The insurance company could cancel the policy if you don't take care of the matter quickly. Typically, a car insurance company provides a grace period for late payments and continues the coverage during that timeframe. If you still haven't paid by the end of the period, the company sends a delinquency notice with a deadline for payment. After the deadline passes and you still haven't paid, the insurer may cancel the policy.
Grace periods vary by insurance company and by location, but they can be as little as 10 days. State laws dictate the minimum length for grace periods and insurance companies must abide by those rules.
Avoid car insurance cancellation
Avoid cancellation if you possibly can. A canceled policy provides no protection and leaves you wide open for financial catastrophe. You could be on the hook for thousands of dollars in medical bills and property damage if you cause an accident.
The insurer might take you back after a lapse due to nonpayment, but you'll need to reapply for coverage to reinstate the policy. You might have to pay a higher premium or have conditions placed on the policy. Even if you shop for auto insurance from other carriers, you likely will face higher car insurance rates. Cancellation for nonpayment indicates risk--a red flag for insurers and a reason to charge more for coverage.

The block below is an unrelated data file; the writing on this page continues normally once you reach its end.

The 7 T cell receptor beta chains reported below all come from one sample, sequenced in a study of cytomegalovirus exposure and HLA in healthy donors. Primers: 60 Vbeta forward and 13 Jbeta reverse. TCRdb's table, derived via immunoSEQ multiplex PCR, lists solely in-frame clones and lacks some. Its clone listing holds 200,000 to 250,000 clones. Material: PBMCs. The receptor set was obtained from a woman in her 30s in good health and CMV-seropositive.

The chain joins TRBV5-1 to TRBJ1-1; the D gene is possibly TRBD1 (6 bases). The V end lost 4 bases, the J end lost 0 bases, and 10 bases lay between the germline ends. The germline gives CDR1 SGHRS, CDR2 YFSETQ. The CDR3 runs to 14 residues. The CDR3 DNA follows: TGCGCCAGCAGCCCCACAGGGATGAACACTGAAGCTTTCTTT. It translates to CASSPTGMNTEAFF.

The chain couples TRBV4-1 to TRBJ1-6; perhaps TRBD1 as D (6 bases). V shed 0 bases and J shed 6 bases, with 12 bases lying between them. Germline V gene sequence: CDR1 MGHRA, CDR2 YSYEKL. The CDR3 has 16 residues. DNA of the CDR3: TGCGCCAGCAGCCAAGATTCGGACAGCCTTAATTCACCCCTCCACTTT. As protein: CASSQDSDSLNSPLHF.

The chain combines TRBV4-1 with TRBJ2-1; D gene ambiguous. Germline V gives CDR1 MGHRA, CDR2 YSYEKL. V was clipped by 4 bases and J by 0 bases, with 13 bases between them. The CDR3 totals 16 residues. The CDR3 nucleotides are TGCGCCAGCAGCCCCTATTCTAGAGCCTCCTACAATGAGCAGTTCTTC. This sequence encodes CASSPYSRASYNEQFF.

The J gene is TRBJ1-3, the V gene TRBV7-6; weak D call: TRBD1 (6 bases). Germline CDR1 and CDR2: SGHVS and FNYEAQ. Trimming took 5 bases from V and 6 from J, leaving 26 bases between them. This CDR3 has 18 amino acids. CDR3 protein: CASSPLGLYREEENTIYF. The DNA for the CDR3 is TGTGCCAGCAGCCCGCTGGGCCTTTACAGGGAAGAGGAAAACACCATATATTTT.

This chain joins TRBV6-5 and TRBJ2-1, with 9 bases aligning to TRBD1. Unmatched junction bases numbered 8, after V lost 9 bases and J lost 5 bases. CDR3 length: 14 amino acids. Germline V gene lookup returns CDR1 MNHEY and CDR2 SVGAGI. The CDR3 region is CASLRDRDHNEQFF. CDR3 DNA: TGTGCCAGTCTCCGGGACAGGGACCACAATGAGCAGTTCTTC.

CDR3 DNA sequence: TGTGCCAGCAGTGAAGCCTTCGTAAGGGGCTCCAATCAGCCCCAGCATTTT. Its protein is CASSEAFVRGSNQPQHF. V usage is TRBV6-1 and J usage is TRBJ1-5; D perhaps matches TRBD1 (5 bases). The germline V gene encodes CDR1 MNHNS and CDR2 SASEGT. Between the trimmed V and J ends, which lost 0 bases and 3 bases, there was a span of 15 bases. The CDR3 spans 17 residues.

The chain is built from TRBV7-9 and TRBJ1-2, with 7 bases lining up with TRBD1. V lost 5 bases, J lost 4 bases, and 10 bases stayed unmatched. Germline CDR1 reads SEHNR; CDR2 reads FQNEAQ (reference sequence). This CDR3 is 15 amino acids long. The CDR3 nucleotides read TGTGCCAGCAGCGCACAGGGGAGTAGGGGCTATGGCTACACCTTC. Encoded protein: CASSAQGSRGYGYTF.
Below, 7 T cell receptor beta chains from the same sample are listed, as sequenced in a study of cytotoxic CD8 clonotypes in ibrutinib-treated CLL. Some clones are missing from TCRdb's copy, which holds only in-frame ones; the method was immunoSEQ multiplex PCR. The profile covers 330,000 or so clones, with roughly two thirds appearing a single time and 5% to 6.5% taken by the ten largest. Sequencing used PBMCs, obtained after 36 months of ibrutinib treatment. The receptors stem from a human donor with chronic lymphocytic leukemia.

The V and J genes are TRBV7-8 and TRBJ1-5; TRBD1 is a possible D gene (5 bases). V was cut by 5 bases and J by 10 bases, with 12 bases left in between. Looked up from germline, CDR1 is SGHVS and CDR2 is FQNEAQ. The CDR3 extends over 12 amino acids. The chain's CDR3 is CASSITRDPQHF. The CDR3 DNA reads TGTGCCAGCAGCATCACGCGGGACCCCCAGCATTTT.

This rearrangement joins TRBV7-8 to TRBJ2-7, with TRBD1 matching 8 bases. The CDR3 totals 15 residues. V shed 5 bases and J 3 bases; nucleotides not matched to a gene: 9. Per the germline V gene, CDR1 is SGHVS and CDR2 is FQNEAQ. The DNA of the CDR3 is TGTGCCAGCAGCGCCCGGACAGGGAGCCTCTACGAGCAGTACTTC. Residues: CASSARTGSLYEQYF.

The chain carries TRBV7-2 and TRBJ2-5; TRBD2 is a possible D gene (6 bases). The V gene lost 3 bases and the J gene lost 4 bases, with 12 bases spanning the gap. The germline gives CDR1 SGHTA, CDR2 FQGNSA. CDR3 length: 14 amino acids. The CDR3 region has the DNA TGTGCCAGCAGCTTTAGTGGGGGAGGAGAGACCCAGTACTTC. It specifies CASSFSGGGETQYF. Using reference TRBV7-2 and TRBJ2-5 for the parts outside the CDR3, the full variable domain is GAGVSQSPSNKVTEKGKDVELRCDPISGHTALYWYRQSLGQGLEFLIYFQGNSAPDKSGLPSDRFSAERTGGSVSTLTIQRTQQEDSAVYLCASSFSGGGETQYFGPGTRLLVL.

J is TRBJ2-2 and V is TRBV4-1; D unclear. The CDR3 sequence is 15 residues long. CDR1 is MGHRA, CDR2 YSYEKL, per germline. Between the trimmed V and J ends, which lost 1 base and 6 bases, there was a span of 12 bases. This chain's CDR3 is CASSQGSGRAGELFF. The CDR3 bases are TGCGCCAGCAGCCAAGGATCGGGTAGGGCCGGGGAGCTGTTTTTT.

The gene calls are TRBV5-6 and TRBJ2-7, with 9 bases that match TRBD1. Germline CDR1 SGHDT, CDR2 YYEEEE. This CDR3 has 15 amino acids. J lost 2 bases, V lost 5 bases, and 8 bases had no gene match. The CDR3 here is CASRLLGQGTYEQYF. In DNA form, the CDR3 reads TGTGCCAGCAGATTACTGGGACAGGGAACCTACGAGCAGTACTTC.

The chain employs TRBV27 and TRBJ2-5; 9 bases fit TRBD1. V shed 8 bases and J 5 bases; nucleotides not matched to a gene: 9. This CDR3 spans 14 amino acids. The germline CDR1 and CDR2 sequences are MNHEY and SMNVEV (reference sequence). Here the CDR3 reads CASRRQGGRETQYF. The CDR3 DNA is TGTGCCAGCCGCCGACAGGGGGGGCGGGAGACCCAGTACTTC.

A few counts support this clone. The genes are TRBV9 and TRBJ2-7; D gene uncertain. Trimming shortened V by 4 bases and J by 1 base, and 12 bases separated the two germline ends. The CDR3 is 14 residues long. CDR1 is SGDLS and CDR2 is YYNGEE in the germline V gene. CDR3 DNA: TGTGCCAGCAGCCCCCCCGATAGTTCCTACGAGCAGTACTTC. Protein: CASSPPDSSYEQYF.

If you're late on a payment, contact the insurance company and send a payment immediately to avoid cancellation. Next, analyze what caused the late payment. If the once-every-six-months schedule is causing cash-flow problems, consider rearranging the payment schedule to smaller, monthly payments. Or, if it's just a matter of remembering to mail a check, arrange for an automatic payment with a credit card or automatic transfer from your checking account.
For more, see "Hasta la vista, baby: 5 reasons your insurance will be terminated."
Compare real rates and save real money
Copyright © 1998-2014 by Quinstreet, Inc. All Rights Reserved. Insurance licenses